Saint Macrina, the Teacher
Commemorated July 19
Saint Macrina is best known as the eldest sister of the renowned Church fathers and brothers in the flesh, Basil the Great and Gregory of Nyssa. Although she did not share her brothers’ place in the limelight of Church history, that she was of like spiritual stature is evident from the life that has come down to us, written by her brother Grego.ry. Acknowledging the great influence she had upon the whole family, he calls her “the Teacher.”
The holy virgin Macrina was born c. 327 AD, in Caesarea of Cappodocia or in Neo-Caesarea of Pontus — history is uncertain. She was the first child of pious parents, Basil and Emilia. A dream her mother had when she was ready to be delivered inspired the parents to call her Theela, after Saint Paul’s companion, the virgin-martyr. However, the rest of the household and her kinsmen preferred to call her Macrina, after her devout grandmother, and that is how she came to be known.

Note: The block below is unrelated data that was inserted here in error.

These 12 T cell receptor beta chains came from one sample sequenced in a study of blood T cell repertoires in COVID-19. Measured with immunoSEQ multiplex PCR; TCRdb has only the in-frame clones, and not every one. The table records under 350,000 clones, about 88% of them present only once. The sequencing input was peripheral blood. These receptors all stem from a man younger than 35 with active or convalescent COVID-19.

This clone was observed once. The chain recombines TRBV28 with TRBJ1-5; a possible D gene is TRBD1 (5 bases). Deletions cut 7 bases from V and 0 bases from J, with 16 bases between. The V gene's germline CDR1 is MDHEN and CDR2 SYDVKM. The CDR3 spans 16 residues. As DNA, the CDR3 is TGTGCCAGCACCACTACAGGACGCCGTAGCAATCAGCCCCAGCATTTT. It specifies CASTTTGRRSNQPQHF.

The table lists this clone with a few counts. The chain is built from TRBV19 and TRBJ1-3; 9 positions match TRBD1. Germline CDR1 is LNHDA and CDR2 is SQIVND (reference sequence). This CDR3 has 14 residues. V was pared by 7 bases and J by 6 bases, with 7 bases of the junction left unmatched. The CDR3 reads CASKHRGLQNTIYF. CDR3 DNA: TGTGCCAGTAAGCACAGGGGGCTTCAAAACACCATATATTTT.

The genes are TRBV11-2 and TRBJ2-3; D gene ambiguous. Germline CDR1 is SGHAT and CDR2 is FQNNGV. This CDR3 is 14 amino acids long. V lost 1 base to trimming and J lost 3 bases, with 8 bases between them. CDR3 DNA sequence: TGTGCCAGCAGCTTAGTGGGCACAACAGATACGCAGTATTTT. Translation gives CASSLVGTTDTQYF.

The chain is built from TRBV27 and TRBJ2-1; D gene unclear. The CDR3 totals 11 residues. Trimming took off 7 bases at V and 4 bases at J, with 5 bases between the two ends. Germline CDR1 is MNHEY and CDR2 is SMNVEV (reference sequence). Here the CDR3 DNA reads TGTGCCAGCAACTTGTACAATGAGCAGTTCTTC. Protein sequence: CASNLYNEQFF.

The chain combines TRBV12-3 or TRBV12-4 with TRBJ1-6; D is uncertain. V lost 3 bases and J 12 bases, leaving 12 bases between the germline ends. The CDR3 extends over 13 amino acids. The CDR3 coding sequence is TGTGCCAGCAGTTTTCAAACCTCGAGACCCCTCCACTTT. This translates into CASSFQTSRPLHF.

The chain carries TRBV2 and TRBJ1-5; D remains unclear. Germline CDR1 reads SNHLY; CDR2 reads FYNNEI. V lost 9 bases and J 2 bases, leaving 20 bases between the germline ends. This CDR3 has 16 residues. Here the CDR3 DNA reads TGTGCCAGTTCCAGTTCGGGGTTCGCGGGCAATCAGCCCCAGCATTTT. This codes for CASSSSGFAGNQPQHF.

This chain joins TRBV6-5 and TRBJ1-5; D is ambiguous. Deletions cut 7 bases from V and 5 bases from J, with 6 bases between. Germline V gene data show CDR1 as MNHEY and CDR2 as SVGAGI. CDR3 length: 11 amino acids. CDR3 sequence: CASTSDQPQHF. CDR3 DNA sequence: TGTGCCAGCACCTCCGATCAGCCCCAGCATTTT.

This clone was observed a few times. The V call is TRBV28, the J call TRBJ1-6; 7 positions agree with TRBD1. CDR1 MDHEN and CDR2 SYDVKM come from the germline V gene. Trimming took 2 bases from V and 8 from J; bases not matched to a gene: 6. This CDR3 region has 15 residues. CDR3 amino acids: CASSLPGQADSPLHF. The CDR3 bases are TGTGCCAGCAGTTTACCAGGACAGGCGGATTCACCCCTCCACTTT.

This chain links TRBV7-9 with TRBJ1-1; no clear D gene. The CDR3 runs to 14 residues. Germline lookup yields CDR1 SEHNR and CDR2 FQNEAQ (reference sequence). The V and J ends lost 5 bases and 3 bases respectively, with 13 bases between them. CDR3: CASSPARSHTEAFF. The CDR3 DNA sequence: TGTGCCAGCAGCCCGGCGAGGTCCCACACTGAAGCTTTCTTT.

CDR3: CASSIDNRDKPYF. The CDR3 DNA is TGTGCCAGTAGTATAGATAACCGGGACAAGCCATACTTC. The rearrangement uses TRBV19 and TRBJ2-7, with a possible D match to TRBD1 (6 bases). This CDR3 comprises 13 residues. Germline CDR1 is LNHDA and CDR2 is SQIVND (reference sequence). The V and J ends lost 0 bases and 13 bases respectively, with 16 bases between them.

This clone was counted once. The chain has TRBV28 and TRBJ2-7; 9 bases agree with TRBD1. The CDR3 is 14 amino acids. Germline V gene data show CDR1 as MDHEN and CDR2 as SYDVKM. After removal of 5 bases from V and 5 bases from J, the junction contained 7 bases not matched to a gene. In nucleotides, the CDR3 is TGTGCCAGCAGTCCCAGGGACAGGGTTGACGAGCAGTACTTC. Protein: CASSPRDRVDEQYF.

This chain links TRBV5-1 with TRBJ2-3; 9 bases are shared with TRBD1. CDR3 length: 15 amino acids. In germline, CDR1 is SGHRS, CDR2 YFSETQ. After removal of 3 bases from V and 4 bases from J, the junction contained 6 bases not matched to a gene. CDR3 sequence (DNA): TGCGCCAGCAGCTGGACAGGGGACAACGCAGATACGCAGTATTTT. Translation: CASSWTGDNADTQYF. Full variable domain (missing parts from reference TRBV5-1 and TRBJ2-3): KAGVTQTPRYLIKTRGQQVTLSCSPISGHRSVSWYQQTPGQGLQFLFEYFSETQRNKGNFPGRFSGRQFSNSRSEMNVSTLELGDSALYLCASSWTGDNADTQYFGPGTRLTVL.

Emilia took great care in her daughter’s upbringing, in teaching her to read, she used the Holy Scriptures as a primer, choosing passages that the young girl could understand. Thereby Macrina became familiar from an early age with the inspiring psalms of King David, and the wise teachings of Solomon and Sirach. So too the young girl became accustomed to look to the word of God for guidance, to seek there counsel and instruction, and to find there consolation and joy.